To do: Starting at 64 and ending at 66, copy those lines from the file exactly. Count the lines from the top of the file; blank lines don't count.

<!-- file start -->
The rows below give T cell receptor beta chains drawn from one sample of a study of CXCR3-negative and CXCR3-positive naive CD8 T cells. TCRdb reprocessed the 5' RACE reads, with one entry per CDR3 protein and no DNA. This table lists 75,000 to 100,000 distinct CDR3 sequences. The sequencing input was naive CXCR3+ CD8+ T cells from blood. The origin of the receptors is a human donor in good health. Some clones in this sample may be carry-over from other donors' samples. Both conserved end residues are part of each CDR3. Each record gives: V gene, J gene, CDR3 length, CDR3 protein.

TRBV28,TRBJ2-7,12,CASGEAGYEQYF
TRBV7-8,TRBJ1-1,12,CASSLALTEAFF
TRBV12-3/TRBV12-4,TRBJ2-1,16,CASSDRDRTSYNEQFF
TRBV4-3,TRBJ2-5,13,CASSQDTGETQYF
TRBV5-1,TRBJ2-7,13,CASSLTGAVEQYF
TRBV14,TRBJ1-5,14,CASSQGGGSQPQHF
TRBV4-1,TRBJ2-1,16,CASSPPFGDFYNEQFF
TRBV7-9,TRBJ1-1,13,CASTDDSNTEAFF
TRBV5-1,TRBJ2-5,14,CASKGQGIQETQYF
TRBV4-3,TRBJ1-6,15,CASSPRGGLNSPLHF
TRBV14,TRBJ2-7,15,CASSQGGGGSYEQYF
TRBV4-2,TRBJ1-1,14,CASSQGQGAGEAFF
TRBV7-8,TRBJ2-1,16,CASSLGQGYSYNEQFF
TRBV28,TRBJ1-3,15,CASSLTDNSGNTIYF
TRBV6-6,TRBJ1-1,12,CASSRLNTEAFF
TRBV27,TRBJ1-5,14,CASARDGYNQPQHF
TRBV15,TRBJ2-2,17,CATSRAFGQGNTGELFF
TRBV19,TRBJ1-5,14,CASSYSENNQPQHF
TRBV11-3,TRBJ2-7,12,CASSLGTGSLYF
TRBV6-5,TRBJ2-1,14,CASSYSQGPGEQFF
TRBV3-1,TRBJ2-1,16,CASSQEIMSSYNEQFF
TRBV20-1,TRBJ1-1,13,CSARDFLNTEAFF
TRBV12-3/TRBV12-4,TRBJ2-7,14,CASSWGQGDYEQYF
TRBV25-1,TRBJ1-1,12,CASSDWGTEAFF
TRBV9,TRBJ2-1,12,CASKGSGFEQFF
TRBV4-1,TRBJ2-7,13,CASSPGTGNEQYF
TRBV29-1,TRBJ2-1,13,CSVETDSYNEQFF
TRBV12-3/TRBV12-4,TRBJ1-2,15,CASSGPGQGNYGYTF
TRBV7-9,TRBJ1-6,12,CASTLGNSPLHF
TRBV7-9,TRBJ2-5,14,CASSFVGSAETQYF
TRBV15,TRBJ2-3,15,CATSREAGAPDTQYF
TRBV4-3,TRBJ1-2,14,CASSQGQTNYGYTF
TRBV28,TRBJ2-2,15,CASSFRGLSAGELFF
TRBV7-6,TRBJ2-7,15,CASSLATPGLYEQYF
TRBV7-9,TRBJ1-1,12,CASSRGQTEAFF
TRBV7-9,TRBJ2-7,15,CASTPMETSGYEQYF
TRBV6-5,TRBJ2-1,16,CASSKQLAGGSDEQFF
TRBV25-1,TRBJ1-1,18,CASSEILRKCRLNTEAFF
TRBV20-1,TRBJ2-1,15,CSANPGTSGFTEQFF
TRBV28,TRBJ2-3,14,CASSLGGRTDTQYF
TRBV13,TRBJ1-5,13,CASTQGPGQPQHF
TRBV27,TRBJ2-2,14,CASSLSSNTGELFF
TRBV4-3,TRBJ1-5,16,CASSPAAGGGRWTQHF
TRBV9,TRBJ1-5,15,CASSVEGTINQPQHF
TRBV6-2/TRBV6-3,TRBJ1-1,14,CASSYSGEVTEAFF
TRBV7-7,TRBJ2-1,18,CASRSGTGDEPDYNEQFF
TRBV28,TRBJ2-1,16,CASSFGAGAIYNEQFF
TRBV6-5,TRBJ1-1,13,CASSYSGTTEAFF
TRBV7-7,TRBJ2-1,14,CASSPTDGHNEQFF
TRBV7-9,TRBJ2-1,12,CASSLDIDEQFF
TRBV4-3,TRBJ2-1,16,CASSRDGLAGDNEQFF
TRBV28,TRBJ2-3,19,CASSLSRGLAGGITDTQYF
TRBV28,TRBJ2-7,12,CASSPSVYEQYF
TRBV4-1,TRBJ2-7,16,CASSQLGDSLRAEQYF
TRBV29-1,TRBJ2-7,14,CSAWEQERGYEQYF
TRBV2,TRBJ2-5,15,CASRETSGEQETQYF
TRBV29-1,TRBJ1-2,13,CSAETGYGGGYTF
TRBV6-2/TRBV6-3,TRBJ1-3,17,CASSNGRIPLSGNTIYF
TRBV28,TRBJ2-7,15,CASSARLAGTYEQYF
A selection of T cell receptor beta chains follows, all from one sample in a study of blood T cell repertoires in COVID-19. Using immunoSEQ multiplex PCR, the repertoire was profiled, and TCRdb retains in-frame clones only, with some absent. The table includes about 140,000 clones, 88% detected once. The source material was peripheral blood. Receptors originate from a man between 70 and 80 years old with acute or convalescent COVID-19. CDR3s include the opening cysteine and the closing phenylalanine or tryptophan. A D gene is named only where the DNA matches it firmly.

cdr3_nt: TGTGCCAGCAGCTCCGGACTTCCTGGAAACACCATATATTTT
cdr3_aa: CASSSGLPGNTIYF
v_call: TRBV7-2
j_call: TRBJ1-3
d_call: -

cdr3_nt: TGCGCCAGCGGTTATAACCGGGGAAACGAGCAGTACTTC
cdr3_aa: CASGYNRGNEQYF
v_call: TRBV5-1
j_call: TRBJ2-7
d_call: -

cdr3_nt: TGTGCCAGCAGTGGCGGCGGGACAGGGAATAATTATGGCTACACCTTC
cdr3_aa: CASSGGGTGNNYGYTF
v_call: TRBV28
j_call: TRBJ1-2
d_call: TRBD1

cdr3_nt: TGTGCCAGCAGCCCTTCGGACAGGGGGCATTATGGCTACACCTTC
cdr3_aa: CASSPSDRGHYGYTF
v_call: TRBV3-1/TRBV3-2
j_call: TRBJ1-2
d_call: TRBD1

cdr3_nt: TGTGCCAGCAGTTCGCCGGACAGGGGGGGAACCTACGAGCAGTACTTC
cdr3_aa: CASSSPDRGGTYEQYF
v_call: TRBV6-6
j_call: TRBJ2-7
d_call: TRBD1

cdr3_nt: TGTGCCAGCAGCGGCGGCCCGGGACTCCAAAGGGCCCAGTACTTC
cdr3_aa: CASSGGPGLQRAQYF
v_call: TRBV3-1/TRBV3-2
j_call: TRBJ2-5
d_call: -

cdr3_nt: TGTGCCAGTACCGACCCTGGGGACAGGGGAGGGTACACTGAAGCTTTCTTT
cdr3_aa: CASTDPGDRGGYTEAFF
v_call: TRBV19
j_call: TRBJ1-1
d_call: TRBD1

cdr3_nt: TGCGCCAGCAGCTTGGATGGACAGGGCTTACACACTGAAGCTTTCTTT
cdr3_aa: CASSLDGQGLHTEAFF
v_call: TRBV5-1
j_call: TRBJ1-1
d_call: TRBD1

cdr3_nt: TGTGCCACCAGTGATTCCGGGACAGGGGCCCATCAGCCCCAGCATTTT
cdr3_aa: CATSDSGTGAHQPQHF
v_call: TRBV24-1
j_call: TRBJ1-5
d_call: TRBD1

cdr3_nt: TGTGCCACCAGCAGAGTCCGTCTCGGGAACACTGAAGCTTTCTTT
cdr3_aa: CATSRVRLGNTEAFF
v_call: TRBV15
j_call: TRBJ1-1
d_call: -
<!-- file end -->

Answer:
v_call: TRBV7-2
j_call: TRBJ1-3
d_call: -